Superficie a testura vibratile, 1972

Aluminum relief on board
28 1/8 x 7 1/16 in. (71.3 x 18 cm.)


Alviani attended the Artistic School in Venice, and worked as a graphic designer and artistic director until 1959. In 1960 he began to work on the sculptural series Superfici a testura vibratile, characterized by highly polished surfaces that reflected and refracted light in diverse and complex ways according to the angle from which they were observed. Initially he built his sculptures with iron in a free-hand style. Subsequently he manufactured them in steel and aluminum following rigorous geometric patterns using high precision tools. He presented these works in solo exhibitions at the Mala Galerija (Ljubljana) and the Mladih Salon (Novi Sad) in 1961. His Rilievi Speculari which he produced shortly after were based on a similar principle. In 1962 he was selected to participate in a number of group exhibitions titled Arte Programmata, organized by the company Olivetti, which included artists who not only practiced kinetic art but also expressed a particular interest in social issues. That same year he moved to Milan where he worked with Josef Albers and Max Bill.

Alviani developed close relationships with the members of GRAV. He also participated in various exhibitions with the group Nouvelle Tendance in Zagreb, Venice, Berlin, and Paris (1963-1969), which featured artists who worked in kinetic and Op Art. Between 1962 and 1963 he produced a series of serigraphs in a kinetic style that inspired the development of textile designs by fashion designer Germana Marucelli. The designs, called Op-Dresses by the press, were shown in New York, Milan, and Rome. During these years he continued to develop his graphic work and participated in the Mednarodna grafična razstava (International Biennial of Graphic Arts) in Ljubljana (1963).

The intense activity carried out by Alviani during the early 60s led to his participation in important avant-garde exhibitions including the XXXII Venice Biennial in 1964 where he showed with the members of the N and T Groups in the large hall of the Italian pavilion. In 1965, his international recognition grew even more after being invited to participate in the group exhibition The Responsive Eye at the Museum of Modern Art in New York, which brought together some of the most active artists working in Op Art and kinetic art at that time. That same year he made his first Environment titled Specular Interrelationship which was included in the collective exhibition Lo spazio dell ‘immagine (Palazzo Trinci, Foligno, 1967).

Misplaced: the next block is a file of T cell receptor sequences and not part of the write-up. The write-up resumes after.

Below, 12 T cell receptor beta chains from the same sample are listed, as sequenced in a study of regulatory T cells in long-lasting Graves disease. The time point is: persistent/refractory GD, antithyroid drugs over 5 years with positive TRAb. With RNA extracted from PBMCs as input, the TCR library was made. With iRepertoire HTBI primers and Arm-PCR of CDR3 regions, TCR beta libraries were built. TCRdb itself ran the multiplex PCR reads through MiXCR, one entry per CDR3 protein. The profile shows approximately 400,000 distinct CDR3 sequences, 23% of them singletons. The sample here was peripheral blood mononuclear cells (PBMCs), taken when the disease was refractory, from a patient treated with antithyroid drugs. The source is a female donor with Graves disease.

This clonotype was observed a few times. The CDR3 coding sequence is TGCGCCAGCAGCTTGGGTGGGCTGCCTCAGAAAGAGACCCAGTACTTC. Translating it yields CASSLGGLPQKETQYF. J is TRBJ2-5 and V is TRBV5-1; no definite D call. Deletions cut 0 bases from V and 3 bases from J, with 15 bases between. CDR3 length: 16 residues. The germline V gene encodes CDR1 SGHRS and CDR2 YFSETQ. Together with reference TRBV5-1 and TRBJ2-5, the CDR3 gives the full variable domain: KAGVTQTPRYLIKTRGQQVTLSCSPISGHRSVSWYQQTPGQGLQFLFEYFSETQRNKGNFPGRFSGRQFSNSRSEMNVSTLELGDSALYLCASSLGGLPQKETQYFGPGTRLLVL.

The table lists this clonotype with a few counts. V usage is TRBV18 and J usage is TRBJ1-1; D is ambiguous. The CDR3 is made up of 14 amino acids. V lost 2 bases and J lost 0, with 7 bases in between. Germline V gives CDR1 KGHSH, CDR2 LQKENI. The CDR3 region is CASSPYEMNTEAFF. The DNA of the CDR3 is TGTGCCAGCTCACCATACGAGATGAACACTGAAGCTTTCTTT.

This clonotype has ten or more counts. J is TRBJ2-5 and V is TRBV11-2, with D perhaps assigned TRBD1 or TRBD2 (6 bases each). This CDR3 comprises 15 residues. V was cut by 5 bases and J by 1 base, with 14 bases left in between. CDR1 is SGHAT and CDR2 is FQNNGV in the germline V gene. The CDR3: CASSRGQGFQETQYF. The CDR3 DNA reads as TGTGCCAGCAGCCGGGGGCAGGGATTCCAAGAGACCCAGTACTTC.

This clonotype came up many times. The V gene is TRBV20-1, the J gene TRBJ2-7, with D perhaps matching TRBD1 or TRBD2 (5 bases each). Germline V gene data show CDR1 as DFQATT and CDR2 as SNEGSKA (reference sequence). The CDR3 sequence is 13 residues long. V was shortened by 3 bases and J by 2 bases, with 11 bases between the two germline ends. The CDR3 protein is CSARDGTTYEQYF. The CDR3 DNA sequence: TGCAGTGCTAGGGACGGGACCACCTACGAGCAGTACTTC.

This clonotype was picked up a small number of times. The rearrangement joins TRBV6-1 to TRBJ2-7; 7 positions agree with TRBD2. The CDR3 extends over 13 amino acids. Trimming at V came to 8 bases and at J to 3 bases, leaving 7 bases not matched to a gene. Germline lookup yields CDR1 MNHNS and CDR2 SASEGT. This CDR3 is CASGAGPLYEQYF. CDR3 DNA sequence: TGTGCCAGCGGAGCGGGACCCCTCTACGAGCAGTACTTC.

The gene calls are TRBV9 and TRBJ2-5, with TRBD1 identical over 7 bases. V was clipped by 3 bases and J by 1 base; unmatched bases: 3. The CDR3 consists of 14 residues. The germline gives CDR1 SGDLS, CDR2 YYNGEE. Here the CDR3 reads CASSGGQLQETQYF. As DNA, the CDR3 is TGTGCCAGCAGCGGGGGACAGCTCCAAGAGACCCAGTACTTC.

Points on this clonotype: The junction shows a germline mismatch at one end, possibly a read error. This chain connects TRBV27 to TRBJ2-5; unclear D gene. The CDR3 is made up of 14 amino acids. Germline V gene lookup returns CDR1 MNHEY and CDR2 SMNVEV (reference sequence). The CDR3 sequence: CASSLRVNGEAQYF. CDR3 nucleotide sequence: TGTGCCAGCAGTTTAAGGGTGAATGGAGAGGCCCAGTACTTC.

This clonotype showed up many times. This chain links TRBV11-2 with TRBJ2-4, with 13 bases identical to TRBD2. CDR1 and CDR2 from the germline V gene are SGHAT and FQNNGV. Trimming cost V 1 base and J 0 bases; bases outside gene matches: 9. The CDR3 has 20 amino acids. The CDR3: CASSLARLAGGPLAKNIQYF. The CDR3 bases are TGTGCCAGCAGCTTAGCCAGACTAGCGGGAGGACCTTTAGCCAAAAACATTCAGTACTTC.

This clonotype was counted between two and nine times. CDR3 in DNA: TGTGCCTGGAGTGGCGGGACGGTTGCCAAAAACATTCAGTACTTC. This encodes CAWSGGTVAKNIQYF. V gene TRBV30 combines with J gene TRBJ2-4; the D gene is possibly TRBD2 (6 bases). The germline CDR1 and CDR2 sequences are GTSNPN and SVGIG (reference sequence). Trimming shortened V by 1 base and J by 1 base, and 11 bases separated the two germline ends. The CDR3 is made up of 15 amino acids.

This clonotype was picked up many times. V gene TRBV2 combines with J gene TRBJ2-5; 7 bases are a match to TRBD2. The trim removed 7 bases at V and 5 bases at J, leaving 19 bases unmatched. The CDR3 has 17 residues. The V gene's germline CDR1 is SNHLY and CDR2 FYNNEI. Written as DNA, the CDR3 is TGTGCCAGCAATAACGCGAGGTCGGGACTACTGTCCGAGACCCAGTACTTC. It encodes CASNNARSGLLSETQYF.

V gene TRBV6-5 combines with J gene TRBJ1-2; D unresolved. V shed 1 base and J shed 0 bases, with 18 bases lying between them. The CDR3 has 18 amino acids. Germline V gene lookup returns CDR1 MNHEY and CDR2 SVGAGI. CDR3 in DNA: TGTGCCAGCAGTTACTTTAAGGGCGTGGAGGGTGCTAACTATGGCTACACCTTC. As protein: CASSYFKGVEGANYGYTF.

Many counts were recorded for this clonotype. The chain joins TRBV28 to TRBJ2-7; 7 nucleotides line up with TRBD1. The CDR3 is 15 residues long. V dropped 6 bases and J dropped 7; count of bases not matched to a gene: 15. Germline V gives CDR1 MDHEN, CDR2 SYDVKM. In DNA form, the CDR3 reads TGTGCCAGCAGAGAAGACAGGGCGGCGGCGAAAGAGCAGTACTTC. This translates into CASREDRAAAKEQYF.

Another environmental interactive piece was created in 1969 for the Palais de Beaux Arts in Brussels (Belgium) and later moved to Gorinchem (Netherlands). Titled Interrelaziones Cromospeculare, it featured rotating mirrors in which images of the viewers and various colored panels were dynamically reflected and multiplied. In the late sixties he explored diverse and complex possibilities for Op Art and investigated the production of optical phenomena based on physical and chemical reactions including the effect of water and fire. Despite the important works that evolved from these new proposals, his reflective metal sculptures continued to be his most celebrated works which were periodically exhibited.

Between 1975 and 1981 he devoted himself to teaching at the Academy of Fine Arts in Carrara (Italy). In 1981 Jesus Soto and the Venezuelan authorities invited him to be the director of the newly founded Jesus Soto Museum of Modern Art in Ciudad Bolivar, Venezuela, a position he held until 1985. From that time on, his artistic production gradually decreased as he dedicated himself to the development of architectural and curatorial projects, and to the writing of critical and theoretical texts. His work continues to be shown regularly in solo and group exhibitions

Getulio Alviani lives in Milan, Italy.